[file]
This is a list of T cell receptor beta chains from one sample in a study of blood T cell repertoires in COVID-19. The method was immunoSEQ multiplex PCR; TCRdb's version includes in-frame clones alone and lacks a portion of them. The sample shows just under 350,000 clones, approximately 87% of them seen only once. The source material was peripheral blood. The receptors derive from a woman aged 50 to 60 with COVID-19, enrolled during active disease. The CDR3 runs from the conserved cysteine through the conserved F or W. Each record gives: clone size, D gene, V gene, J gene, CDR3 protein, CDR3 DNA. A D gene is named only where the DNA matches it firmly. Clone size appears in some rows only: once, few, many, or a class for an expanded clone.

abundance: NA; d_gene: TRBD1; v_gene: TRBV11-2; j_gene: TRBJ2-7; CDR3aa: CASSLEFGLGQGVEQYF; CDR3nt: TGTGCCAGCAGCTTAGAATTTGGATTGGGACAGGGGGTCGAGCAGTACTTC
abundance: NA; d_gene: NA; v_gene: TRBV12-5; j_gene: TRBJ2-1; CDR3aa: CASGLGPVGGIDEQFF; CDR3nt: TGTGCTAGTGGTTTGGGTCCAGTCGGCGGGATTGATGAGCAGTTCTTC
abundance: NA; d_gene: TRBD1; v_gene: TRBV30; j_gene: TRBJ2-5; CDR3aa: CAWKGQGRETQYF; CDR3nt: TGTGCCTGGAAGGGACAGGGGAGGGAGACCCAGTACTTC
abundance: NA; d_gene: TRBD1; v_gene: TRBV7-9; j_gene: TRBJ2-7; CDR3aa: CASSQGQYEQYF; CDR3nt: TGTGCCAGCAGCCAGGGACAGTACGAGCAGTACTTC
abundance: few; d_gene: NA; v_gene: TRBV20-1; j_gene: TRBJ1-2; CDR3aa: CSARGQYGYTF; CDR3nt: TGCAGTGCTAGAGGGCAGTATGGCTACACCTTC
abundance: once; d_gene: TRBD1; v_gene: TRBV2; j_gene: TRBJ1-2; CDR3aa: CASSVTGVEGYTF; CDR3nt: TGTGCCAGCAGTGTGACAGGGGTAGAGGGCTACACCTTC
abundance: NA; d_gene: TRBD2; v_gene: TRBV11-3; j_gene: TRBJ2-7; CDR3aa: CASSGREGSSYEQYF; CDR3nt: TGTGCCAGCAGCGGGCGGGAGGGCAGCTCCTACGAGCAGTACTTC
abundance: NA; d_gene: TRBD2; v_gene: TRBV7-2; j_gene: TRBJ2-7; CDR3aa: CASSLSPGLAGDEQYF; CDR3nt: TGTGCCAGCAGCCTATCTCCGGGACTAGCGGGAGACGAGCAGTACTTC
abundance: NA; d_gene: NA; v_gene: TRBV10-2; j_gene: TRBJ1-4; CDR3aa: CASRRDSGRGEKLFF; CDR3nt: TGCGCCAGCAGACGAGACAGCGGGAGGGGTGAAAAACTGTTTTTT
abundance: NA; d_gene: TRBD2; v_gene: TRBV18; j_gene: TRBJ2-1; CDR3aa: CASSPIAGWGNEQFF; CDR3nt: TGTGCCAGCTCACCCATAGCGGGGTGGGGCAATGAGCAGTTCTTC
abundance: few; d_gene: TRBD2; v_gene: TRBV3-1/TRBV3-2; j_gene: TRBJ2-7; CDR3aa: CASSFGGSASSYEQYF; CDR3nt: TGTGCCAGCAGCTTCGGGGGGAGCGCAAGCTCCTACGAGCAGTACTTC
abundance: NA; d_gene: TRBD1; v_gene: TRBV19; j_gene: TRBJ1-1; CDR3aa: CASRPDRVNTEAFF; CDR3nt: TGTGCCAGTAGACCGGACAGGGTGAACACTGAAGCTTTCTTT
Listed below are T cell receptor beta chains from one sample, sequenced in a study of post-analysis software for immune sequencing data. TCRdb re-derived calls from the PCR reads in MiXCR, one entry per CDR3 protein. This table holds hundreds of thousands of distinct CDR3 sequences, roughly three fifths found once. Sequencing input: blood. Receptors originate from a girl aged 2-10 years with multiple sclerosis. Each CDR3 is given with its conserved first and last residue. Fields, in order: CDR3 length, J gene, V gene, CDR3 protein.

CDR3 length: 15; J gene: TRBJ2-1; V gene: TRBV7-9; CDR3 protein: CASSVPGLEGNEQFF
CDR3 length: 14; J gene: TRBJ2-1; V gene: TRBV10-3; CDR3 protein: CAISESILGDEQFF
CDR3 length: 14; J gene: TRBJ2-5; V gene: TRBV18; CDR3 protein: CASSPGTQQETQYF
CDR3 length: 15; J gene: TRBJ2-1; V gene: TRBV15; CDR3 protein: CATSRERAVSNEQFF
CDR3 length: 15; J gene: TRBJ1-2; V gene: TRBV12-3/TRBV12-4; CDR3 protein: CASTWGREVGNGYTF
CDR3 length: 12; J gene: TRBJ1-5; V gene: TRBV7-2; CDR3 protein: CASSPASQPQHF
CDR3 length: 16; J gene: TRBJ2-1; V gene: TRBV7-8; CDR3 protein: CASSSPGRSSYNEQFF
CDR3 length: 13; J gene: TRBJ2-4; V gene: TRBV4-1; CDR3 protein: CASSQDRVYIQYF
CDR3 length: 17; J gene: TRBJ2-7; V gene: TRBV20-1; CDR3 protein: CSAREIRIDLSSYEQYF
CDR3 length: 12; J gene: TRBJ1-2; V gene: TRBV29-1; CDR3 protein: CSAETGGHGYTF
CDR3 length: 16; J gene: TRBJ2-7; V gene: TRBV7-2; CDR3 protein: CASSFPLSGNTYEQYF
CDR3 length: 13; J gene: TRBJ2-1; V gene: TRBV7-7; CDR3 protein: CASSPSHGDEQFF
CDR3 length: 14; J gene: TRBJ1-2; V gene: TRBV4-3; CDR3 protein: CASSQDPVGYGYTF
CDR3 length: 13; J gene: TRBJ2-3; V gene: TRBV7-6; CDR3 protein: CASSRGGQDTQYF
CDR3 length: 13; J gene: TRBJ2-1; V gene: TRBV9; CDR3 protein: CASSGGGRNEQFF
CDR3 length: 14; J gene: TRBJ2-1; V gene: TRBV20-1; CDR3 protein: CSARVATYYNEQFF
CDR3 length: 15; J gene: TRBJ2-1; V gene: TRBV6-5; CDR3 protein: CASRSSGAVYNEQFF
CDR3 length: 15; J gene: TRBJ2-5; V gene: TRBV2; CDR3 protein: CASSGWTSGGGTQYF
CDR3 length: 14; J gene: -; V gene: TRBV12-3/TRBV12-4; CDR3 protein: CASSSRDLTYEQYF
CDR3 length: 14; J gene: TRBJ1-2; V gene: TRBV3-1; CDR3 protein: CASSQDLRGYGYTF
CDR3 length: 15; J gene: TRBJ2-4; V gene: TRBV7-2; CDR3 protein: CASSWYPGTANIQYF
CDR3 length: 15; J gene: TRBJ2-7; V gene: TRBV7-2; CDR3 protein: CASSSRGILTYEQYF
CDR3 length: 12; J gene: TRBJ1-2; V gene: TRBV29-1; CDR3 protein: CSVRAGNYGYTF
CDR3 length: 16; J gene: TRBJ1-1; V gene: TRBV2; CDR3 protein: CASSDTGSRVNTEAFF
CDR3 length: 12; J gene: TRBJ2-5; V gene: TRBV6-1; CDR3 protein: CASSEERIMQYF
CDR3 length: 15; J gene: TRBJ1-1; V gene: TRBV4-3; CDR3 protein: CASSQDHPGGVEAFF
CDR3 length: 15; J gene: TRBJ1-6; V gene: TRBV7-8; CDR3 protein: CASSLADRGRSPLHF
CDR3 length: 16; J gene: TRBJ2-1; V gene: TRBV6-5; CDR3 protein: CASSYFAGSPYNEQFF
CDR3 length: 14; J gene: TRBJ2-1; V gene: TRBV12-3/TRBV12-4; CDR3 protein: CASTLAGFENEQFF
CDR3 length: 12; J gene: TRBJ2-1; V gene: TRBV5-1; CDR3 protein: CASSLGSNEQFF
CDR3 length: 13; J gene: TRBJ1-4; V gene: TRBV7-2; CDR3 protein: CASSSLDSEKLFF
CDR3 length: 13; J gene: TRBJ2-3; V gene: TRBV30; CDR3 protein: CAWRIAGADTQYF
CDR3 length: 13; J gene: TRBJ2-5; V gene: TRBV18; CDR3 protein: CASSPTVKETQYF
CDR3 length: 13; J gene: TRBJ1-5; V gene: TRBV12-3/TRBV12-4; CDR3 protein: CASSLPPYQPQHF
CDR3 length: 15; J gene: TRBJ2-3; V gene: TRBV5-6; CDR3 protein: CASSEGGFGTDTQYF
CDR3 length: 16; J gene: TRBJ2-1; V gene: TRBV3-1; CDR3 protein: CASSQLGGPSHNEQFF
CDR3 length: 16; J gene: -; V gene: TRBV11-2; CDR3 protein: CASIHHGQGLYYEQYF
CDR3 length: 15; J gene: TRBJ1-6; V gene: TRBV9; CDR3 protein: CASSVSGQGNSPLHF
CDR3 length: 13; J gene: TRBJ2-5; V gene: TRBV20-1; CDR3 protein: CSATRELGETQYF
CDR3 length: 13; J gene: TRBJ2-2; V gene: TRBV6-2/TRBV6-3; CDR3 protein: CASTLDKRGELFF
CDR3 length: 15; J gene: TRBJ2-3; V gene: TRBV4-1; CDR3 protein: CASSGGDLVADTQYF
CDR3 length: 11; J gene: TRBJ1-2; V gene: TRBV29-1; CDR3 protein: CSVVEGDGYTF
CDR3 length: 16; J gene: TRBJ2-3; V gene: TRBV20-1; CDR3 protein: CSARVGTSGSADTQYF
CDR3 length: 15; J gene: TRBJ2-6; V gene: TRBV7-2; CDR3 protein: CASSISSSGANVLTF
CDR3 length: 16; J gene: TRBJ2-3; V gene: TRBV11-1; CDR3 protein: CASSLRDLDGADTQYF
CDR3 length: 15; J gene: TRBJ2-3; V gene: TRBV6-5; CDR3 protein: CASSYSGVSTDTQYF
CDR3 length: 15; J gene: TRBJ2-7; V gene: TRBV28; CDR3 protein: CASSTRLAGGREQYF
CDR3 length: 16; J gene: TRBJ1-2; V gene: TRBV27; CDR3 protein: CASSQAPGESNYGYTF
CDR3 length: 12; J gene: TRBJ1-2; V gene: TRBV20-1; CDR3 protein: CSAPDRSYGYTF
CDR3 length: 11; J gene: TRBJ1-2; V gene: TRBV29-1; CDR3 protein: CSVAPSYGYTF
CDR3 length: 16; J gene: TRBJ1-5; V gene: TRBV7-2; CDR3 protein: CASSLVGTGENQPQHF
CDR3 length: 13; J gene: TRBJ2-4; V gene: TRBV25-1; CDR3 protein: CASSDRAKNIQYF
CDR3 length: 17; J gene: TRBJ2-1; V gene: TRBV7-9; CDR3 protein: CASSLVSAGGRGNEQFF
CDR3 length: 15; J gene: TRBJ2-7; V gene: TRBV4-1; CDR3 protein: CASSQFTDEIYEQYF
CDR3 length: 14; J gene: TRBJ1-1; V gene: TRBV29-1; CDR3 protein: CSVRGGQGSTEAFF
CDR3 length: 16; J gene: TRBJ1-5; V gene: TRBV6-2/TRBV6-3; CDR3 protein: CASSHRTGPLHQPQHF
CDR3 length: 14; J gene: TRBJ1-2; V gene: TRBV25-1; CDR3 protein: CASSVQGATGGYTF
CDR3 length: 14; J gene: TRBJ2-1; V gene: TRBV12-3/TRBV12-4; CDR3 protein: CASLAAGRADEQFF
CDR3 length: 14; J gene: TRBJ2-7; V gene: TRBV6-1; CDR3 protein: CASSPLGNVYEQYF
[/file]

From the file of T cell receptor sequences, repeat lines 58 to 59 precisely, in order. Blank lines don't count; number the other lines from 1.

CDR3 length: 15; J gene: TRBJ2-6; V gene: TRBV7-2; CDR3 protein: CASSISSSGANVLTF
CDR3 length: 16; J gene: TRBJ2-3; V gene: TRBV11-1; CDR3 protein: CASSLRDLDGADTQYF